She used to order from Porterfetch every week to satisfy her late-night cravings and it served as a convenient option when other food delivery firms stop delivering after 10pm.

The last time she attempted to use Porterfetch was 2 to 3 months ago, but the app refused to load because it was “updating” and it has been unavailable ever since.

While Porterfetch charges a higher delivery fee (it starts from $5 and goes up depending on the delivery distance), she was willing to fork out more because it offered a variety of food options, which “ranges from convenient stores to hawker stalls”.

Another One Bites The Dust?

Many food delivery firms have been battling it out for a slice of the pie, aggressively pushing out promo codes and discounts, but it’s unfortunate that a few of them have fallen out of the race.

Hong Kong-based food delivery firm Plum has exited the Singapore market in January and its customer and partner base has since been absorbed by WhyQ.

Meanwhile, homegrown startup honestbee has exited the food delivery market in Singapore in May 2019.

It recently applied for a moratorium, and court documents seen by Vulcan Post cited that it faced stiff competition from rivals like Foodpanda, Deliveroo and GrabFood.

Honestbee added that the food delivery market in Singapore is “heavily saturated”.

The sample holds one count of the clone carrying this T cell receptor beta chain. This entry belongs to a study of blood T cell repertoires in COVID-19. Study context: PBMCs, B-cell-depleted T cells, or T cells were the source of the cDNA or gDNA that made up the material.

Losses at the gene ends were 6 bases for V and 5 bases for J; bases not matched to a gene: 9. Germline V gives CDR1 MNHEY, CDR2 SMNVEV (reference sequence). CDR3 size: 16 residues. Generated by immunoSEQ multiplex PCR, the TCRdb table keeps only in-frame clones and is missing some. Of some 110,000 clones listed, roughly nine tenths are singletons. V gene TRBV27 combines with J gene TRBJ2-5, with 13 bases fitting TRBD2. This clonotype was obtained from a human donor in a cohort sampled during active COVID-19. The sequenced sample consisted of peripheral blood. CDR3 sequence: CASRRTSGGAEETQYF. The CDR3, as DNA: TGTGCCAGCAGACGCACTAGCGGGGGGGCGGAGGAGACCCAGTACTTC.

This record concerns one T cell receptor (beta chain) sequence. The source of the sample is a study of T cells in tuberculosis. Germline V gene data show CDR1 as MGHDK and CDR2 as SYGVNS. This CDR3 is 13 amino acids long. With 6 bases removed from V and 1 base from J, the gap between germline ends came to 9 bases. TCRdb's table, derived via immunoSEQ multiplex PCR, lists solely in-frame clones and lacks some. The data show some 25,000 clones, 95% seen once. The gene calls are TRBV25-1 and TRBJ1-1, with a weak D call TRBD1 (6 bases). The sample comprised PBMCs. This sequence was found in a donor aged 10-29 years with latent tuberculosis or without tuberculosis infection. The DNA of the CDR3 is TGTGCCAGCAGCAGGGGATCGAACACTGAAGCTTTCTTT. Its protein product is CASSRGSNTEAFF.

“This meant that the only way to be profitable was to be able to provide the services on a very large-scale to enjoy cost savings, but such a scale takes time to build.”

Could this be the same reason for Porterfetch?

porterfetch singapore
Image Credit: Porterfetch

Porterfetch is a niche food delivery service that operates only at night. While this meant lower operating costs for the startup, it is hard for them to sustain the business and eventually grow it into a “24-hour operation”.

They would have to increase their delivery fleet and lower their delivery fees to better rival its competitors and this would mean burning more cash.

Question is, why would you fix things when it’s not broken?

Porterfetch is already doing well. Its late-night food delivery service is a novel business idea as it is the first of its kind in Singapore.

Moreover, it has garnered a loyal user base within its two years of establishment. In its first month alone, Porterfetch has received over 1,000 orders and seen many repeat customers.

If it wants to capture a bigger market share, it has to be willing to spend more on marketing efforts to get its name out.

porterfetch singapore
Image Credit: Porterfetch

Millennials, who are the most savvy generation, will definitely embrace Porterfetch with open arms — they often stay up late, and are willing to spend on food and convenience.

Porterfetch is unfortunately not on the top of consumers’ mind when it comes to food delivery now, but it has a strong differentiating factor from the ‘big three’.

If the firm chooses to play on its strengths, I do believe that a time will come when foodies in Singapore will think of Porterfetch when hunger pangs strike at midnight.

Featured Image Credit: Porterfetch